My variety of subject matter has one thing in common, it tells a story. I am inspired by personal experience, my reaction to current events and pop culture. Thought provoking and sometimes humorous titles can give you clues as to what is going on in my paintings. However, people have made their own interpretation of the title and imagery, which sometimes surprises me. Some paintings could germinate from a photo I've taken ten years before. A photo can lie in wait for a while, a concept can float in and out of my daily life until something gels and I start sketching the basis of the painting. Often, an idea for a painting can be more spontaneous, yet the execution of that painting still takes time. Acrylic paint is my medium of choice on canvas, and an occasional mixed media style lets me express much more. I am torn between painting and the process of combining found and new objects. My paintings may take more time to create; my assemblage boxes are literally more spontaneous. Objects usually create a piece of art. I can also arrive at a title, and then construct the art from that concept. In any case the assemblage piece holds the same fate of telling a story.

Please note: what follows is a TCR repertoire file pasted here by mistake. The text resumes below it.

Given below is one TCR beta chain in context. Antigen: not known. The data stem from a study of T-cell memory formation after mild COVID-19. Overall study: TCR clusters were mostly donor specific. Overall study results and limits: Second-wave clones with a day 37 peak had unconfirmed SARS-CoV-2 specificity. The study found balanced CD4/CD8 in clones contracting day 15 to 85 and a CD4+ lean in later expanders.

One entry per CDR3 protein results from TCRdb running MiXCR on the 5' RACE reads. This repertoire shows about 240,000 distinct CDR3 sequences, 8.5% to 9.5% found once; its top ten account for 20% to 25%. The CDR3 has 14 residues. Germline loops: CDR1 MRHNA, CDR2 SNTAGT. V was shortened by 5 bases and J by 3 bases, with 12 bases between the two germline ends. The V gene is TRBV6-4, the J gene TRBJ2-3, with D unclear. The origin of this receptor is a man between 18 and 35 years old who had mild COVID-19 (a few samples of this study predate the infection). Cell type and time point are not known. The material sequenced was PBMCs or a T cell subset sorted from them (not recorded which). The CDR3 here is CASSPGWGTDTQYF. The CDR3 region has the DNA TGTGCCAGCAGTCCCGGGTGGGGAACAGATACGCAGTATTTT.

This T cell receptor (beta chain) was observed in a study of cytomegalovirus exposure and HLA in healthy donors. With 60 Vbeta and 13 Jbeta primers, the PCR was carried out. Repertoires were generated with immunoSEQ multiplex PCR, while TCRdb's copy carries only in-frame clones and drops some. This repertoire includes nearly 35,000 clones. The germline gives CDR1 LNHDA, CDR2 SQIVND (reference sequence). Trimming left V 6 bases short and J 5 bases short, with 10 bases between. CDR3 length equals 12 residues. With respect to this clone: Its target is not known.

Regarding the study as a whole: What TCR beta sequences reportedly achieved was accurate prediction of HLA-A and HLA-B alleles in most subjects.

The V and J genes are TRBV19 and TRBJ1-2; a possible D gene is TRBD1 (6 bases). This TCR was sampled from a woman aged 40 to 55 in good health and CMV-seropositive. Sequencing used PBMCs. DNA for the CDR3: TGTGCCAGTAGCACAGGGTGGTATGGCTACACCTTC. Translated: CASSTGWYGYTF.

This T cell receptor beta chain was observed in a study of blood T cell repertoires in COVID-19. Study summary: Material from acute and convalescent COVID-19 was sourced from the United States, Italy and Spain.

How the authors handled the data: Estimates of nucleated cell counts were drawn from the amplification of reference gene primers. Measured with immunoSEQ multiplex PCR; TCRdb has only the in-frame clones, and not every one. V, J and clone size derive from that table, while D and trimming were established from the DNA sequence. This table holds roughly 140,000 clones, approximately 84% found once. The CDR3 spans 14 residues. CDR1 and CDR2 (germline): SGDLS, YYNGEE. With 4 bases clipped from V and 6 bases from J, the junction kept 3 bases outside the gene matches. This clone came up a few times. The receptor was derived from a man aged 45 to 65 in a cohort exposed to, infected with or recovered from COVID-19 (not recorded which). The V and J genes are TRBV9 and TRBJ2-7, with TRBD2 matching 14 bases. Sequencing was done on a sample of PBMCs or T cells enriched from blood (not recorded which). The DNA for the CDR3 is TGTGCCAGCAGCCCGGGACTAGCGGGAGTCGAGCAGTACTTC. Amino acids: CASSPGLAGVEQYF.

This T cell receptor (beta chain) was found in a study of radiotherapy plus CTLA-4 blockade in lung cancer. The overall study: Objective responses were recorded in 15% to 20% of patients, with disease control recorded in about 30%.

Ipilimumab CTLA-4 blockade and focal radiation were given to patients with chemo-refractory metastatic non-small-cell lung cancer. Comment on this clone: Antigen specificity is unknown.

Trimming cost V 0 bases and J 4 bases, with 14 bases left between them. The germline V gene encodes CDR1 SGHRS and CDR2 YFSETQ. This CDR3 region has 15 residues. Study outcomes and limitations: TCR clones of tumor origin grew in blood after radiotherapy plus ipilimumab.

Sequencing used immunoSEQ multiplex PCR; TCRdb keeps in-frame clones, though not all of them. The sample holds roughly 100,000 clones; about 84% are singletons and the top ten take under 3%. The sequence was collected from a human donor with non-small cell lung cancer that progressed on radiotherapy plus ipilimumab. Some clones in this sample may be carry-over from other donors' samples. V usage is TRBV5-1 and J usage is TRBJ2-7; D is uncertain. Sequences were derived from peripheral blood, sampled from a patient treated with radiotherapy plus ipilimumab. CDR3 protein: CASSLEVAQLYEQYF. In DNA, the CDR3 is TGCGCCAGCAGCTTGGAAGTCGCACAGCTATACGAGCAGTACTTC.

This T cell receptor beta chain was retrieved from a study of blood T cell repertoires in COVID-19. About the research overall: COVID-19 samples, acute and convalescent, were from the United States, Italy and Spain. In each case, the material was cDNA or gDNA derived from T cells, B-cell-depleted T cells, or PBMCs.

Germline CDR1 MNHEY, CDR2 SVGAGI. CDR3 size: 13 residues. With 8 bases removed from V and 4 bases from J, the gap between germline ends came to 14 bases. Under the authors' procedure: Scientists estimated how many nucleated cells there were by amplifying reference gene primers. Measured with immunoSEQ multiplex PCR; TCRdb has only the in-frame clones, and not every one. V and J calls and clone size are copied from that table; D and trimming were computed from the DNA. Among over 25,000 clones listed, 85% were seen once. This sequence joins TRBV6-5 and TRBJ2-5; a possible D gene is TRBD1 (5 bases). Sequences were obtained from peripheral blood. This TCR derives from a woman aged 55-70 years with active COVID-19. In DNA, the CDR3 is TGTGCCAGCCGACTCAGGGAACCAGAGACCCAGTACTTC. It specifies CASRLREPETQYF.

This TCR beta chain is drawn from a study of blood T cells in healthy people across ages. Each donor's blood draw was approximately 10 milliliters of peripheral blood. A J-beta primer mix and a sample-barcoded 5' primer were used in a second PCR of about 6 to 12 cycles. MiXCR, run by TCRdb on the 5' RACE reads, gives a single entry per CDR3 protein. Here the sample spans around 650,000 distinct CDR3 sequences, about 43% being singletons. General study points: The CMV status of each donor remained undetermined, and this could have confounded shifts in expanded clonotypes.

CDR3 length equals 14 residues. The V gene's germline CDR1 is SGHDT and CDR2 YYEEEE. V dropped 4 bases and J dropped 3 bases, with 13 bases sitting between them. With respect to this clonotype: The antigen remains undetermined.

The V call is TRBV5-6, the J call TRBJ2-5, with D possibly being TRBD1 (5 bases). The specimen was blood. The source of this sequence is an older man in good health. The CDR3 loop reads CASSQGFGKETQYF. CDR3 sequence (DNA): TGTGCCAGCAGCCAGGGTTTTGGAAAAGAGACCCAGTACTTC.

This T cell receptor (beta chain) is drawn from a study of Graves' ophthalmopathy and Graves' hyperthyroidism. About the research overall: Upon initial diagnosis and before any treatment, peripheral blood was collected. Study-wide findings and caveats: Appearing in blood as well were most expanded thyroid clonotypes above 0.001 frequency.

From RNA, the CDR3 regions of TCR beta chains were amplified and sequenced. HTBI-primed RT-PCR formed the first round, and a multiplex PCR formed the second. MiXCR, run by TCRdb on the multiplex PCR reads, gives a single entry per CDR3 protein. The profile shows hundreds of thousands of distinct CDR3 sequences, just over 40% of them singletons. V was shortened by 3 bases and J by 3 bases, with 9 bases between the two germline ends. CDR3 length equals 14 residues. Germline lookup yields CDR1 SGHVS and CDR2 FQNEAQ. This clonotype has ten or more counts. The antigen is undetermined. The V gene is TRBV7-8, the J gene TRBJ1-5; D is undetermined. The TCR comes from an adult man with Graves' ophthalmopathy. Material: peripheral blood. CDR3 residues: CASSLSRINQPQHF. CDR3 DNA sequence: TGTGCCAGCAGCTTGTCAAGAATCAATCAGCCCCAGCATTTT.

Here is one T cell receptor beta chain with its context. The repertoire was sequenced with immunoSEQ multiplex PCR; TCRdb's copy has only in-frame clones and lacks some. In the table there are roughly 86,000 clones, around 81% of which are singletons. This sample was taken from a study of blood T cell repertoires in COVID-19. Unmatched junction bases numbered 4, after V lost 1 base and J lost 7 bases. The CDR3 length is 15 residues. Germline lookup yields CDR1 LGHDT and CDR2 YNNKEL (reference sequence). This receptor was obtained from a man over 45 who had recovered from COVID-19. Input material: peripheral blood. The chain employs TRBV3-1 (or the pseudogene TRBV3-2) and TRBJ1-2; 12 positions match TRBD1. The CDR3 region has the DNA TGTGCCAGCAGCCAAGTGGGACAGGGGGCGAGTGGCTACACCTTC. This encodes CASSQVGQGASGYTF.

Hawaiian born (1955) Maggie Yee is primarily a painter, who takes full advantage of the creative possibilities that modern acrylic materials afford. Paint and canvas provide the ideal form of expression for her stream of ideas. Partly self taught, and West Coast educated, she has been expanding, rather than transitioning, into assemblage of various types. She has had group shows in Los Gatos, Los Gatos Museum of Art, Los Angeles, Craft and Folk Art Museum, Oakland, Joyce Gordon Gallery, solo shows in Hawaii and California. After contributing many original collage works to Joe Cardella’s Art/Life” Magazine for seven years, it was time to launch “Folio 94, Conversation for Those Who Create” in Honolulu. A portable gallery style of hand bound images, 3-D design, and poems from 1992-1998. Opportunities to branch out into International Mail Art (Postal Art) arose in 1996. Explaining the natural attraction to Mail Art and assemblage, she comments, “At a very young age, I created quite a few assemblage projects, and invented various imaginary scenarios to accompany them. Not by accident, my abstract toothpick sculpture caught fire, long before Burning Man appeared.”